Here in Ireland, there’s nothing we love more than a good pagan ritual. Lughnasa festival is a Gaelic celebration which marks the beginning of the harvest season. The festival gets its name from the Celtic God of Lugh. Lugh was a Celtic God of sun, light and harvest and it was him that had to be appeased in turn for him ensuring a rich and prosperous crop for the coming harvest year. It is one of four Gaelic seasonal festivals along with Samhain, Imbolc and Beltane.
Origins of the festival
In Irish mythology, Lughnasa festival is said to have derived from a celebration, originally held by the God ‘Lugh’ as a funeral feast and athletic competition in commemoration of his mother ‘Taitlin’. Poor Taitlin was said to have died of exhaustion after completing the small task of clearing the plains of Ireland for agriculture.
Originally, the festivities consisted of religious ceremonies, feasting, matchmaking, trading and athletic contests. It was typically the time when the first meal of the year’s new crop was eaten. While many of these traditions have sadly died out, some still live on in various forms. Most notably of which is probably the old custom of climbing hills in celebration, this tradition still lives on in a number of areas. Probably the best known of these is “Reek Sunday” a day on which hundreds of people from all across the country make their way to county Mayo to climb (often on their hands and knees) to the summit of steep Croagh Patrick. Reek Sunday takes place on the last Sunday of July. Iconic Croagh Patrick features on section six of our Wild Atlantic Way cycling route from Connemara to Westport. If you are cycling the Great Western Greenway from Westport, Croagh Patrick is very close by.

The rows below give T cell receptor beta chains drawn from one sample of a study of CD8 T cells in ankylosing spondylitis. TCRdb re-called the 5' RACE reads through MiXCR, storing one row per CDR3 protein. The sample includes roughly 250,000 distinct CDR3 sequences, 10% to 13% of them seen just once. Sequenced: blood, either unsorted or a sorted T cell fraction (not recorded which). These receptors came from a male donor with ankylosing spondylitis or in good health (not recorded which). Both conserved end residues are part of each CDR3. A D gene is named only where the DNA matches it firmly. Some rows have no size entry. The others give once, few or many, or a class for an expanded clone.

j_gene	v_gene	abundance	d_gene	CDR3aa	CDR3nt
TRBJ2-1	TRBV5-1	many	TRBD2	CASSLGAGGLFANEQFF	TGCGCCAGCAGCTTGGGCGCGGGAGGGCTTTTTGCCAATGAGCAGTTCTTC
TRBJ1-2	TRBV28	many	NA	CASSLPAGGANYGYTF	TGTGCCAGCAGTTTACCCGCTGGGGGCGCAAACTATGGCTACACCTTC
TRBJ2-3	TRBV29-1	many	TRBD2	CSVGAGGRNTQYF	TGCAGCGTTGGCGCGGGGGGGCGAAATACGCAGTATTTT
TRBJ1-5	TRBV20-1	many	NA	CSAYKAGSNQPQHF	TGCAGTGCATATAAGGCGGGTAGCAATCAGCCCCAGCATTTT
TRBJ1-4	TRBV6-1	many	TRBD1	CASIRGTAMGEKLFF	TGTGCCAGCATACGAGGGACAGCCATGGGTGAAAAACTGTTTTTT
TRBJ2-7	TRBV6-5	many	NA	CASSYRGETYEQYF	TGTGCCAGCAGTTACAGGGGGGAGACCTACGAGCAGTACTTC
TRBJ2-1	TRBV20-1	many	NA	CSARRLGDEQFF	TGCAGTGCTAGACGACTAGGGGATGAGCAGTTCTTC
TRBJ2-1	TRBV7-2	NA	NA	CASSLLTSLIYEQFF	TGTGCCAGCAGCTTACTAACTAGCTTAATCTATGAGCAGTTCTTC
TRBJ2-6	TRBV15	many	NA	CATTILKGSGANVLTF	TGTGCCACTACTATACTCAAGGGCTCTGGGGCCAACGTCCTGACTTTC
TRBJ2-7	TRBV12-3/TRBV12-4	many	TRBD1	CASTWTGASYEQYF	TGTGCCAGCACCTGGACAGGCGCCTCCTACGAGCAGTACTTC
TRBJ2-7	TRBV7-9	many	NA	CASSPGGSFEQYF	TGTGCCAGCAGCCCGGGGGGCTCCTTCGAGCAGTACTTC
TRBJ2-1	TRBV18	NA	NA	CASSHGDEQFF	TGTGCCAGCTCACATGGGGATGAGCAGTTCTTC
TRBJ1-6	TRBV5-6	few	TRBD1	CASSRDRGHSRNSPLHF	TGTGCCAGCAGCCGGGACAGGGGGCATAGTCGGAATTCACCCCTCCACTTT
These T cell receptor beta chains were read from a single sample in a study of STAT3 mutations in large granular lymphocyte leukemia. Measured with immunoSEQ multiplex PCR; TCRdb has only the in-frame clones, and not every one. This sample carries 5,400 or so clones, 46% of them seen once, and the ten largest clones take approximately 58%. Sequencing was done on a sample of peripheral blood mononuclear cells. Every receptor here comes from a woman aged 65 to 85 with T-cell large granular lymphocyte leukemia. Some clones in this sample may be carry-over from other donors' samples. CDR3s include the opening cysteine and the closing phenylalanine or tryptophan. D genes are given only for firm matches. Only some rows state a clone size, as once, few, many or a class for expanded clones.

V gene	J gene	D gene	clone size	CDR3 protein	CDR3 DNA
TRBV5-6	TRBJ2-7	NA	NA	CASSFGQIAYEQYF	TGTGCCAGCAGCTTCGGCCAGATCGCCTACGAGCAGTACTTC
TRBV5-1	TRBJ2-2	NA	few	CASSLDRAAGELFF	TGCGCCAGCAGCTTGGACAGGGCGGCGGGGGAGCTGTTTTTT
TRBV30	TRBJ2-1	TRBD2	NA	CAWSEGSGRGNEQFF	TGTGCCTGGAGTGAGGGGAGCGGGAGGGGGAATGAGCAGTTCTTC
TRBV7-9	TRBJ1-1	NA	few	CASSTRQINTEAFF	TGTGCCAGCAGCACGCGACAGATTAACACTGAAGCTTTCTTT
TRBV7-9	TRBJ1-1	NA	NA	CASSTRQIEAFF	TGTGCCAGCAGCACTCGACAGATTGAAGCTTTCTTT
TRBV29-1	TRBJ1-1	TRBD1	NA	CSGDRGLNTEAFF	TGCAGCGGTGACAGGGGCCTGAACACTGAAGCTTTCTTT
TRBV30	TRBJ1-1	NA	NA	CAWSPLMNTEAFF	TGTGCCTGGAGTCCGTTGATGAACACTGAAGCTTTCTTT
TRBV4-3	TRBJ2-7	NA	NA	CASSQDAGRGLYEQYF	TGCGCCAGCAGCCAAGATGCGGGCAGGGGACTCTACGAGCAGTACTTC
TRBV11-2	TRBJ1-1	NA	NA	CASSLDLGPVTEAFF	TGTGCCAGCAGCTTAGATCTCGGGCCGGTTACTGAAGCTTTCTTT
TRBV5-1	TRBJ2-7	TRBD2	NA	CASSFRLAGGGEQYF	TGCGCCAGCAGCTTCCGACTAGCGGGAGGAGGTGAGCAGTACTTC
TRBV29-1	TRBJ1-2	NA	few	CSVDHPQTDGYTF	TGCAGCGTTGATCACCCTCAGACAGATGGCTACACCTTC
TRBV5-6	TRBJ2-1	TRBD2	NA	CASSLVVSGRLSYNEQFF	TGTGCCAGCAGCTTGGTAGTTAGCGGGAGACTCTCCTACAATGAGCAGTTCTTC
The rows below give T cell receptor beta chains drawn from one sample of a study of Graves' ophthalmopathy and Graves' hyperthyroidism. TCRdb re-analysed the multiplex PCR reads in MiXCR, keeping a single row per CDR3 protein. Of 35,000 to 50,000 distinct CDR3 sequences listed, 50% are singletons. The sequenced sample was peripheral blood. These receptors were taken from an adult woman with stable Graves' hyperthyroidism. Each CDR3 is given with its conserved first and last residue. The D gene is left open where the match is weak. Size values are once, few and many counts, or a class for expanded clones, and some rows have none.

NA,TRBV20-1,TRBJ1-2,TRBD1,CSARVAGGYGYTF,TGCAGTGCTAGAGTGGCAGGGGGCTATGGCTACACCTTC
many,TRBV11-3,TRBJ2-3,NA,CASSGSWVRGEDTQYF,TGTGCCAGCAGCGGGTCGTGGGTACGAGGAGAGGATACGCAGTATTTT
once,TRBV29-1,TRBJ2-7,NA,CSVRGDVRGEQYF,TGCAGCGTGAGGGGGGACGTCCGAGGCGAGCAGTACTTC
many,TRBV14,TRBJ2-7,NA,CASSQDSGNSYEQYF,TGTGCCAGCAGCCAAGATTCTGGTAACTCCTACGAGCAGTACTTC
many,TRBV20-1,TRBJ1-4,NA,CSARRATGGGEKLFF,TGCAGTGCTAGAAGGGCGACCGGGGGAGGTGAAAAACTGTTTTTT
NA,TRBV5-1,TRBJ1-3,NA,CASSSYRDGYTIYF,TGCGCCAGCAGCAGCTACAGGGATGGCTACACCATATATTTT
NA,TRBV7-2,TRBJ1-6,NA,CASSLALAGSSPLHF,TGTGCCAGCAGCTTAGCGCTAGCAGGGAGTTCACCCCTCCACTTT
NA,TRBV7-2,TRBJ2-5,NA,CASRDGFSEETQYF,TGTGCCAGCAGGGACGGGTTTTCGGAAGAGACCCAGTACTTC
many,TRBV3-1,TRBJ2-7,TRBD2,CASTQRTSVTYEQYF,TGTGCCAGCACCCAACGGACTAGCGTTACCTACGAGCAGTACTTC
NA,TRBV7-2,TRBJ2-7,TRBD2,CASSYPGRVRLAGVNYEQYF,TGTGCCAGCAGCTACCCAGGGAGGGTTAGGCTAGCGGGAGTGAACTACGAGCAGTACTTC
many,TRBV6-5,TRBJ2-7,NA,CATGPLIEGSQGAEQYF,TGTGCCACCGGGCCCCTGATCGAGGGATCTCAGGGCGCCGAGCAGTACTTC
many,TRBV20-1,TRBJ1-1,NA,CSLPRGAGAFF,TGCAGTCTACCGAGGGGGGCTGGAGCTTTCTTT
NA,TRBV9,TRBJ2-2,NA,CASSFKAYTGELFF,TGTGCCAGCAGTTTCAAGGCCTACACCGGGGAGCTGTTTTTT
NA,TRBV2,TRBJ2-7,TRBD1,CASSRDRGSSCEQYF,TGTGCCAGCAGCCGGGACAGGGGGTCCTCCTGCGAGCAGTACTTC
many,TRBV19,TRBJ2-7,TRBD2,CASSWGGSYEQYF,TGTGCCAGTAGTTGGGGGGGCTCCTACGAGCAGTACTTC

Aside from the old tradition of climbing hills at this time of year, Lughnasa festival is also celebrated all around the country in various forms and fashions. Most commonly in the form of music, dancing, storytelling, re-enactments and a general celebration of Ireland’s rich culture and heritage. Some of the biggest celebrations take place in Grianán Fort, County Donegal where they will be holding a 21st Century re-imagining of the kind of celebrations that would have taken place at the fort 395 AD. The fort is situated on the Inishowen peninsula, very close to the Wild Atlantic Way route.
For more information about festivals in Ireland or to book a Wild Atlantic Way walking or cycling holiday in Ireland, contact our travel specialists.